In 2011, a juror was sent to prison for 8 months for contempt of court after they contacted a defendant on Facebook and disclosed details of the jury’s deliberations to one of the defendants (who had been acquitted separately) (Attorney General v Fraill [2011] EWHC 1629 (Admin)). As a result of the juror’s behaviour, the multimillion-pound drugs trial collapsed and they admitted contempt of court under s.8 of the Contempt of Court Act 1981. Lord Chief Justice Judge stated that the sentence of imprisonment was ‘intended to ensure the continuing integrity of trial by jury’.

In 2012, another juror was imprisoned for 6 months for contempt of court after they conducted their own research on the internet (Attorney General v Dallas [2012] EWHC 156 (Admin)). Despite the trial judge’s directions not to conduct research, the juror conducted searches for the defendant and shared the information they found with other jurors. The juror was reported to the judge by the court usher and another juror. They were found to be in contempt of court and Lord Chief Justice Judge imposed a sentence of imprisonment in order to protect the integrity of the jury, stating that “any system which allows itself to be treated with contempt faces extinction. That is a possibility we cannot countenance”.

As a result of these key cases and further cases of juror misconduct, the Law Commission carried out a consultation into jury misconduct, which led to the development of specific jury misconduct offences. The Law Commission cited jury misconduct offences which were introduced in Australia and stated that there had been no prosecutions of these new offences in New South Wales or Queensland at the time of publication of the report. The introduction of new jury misconduct offences in England and Wales was clearly intended to deter jurors from committing these offences.

What offences can a juror be convicted of?

There are now four specific jury misconduct offences under the Juries Act 1974 (as amended by the Criminal Justice and Courts Act 2015). It is an offence for a juror to:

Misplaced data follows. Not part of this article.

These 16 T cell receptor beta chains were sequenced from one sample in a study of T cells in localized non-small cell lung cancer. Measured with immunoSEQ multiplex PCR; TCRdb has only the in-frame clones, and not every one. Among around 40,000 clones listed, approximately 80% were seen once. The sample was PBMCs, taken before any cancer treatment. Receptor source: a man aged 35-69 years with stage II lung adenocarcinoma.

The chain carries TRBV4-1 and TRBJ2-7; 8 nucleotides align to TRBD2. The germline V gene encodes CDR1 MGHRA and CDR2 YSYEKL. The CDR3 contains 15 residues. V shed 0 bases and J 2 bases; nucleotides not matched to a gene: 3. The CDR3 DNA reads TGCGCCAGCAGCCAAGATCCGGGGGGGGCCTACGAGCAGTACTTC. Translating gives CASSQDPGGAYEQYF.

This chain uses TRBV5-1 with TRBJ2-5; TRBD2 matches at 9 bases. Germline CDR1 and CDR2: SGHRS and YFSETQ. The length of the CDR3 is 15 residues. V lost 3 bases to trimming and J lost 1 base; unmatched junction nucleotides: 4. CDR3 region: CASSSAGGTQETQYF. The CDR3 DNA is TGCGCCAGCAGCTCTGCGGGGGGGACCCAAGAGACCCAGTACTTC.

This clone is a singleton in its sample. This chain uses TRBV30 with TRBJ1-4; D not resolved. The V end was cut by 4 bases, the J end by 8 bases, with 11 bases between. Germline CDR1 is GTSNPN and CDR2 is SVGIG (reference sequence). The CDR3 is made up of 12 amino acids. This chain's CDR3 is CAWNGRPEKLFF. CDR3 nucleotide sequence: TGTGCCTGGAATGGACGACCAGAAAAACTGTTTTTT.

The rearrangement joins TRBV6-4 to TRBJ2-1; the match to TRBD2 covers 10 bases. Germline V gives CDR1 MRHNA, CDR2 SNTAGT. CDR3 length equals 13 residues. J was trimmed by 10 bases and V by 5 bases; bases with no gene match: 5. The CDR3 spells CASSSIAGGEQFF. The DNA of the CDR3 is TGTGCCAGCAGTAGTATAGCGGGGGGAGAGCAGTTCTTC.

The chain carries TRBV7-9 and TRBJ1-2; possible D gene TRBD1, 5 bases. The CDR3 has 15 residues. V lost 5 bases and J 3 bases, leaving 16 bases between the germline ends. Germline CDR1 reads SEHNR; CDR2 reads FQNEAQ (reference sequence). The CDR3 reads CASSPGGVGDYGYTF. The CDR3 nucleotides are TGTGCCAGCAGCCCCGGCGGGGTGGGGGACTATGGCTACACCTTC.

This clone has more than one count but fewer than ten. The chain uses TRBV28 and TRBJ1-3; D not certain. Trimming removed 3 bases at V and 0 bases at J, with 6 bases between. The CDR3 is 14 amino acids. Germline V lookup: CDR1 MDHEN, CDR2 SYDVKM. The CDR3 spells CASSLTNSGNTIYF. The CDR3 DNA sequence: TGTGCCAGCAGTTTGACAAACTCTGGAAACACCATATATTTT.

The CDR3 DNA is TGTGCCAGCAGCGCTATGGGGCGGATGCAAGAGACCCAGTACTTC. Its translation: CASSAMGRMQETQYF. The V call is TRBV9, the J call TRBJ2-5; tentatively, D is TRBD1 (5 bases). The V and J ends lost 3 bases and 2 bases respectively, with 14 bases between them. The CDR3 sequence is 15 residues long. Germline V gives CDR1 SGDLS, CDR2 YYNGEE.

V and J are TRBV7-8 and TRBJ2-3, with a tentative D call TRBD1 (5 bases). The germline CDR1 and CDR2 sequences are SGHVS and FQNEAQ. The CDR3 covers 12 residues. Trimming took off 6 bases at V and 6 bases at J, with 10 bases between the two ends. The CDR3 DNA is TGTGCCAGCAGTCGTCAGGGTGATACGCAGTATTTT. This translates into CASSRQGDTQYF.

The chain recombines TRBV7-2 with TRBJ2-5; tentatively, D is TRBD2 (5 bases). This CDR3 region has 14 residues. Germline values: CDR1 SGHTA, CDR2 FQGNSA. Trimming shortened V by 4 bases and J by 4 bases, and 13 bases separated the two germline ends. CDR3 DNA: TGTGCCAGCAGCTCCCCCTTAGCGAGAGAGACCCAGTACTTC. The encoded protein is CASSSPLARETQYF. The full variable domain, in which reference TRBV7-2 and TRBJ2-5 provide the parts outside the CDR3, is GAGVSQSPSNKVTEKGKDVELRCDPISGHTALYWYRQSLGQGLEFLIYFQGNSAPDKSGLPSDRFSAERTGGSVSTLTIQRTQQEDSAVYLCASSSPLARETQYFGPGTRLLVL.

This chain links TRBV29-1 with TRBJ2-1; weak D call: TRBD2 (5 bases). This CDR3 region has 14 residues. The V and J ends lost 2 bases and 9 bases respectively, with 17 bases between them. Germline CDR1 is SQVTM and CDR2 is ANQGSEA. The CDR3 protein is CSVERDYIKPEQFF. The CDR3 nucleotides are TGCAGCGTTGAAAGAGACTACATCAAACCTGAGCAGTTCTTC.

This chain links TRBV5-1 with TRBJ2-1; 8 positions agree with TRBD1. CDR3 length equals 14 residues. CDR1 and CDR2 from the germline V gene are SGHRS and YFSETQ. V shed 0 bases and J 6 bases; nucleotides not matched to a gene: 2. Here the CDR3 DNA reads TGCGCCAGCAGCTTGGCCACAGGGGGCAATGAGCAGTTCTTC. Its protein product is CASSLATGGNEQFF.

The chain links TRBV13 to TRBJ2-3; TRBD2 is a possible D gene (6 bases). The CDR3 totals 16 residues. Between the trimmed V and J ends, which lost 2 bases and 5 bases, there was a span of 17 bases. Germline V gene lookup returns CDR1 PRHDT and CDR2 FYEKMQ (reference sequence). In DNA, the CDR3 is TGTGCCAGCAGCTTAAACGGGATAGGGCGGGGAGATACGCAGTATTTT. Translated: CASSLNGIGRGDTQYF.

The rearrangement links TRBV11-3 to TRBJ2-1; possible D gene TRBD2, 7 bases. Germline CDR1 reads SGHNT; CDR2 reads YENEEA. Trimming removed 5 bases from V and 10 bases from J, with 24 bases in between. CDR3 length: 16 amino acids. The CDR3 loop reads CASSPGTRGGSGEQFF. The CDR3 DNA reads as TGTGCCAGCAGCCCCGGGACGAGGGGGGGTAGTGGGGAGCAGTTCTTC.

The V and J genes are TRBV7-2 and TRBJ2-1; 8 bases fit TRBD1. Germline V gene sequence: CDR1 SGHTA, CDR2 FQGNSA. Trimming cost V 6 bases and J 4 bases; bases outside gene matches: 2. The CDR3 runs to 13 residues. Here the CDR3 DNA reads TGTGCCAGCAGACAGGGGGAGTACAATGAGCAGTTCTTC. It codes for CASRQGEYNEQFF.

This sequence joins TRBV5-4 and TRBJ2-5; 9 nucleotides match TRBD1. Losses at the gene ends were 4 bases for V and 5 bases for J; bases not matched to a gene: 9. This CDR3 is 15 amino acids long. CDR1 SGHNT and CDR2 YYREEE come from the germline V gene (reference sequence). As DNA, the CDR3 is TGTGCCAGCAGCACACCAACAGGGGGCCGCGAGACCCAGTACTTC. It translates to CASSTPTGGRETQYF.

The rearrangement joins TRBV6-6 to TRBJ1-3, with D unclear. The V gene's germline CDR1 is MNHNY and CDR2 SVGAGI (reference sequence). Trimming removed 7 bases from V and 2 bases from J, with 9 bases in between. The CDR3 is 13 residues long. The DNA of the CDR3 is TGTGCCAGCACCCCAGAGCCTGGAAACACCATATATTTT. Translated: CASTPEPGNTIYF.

Each of these offences carries a possible sentence of imprisonment for up to two years.

If Parliament thought that the introduction of these offences might act as a deterrent, a quick internet search for news stories tells us that jury misconduct continues to be a problem for the courts. In just the past couple of years, a juror (who was a practising solicitor) was sent to prison after undertaking her own research on a case on which she was serving as a juror (‘Solicitor jailed for jury internet search suspended for eight years’, Law Society Gazette, 19th January 2024). Another juror (who had worked for the police) was imprisoned for six months after researching the defendant online (‘Juror jailed for causing rape trial to collapse by researching defendant online’, The Guardian, 25th May 2023).

Channel 4’s new programme may have given us further insight into the secret realm of the jury deliberating room and highlighted some of the potential flaws with the jury system. However, Parliament’s attempt to resolve jury misconduct with new criminal offences and sentences of imprisonment might not be the effective deterrent that the Law Commission had hoped for. We certainly have some further work to do in this field.

Nicola Monaghan has published textbooks on Criminal Law (Oxford University Press) and the Law of Evidence (Cambridge University Press) as well as other books. Her research interests include jury misconduct and the criminal trial, and she has published a wide range of journal articles. She is an unregistered barrister and a member of the Honourable Society of the Middle Temple.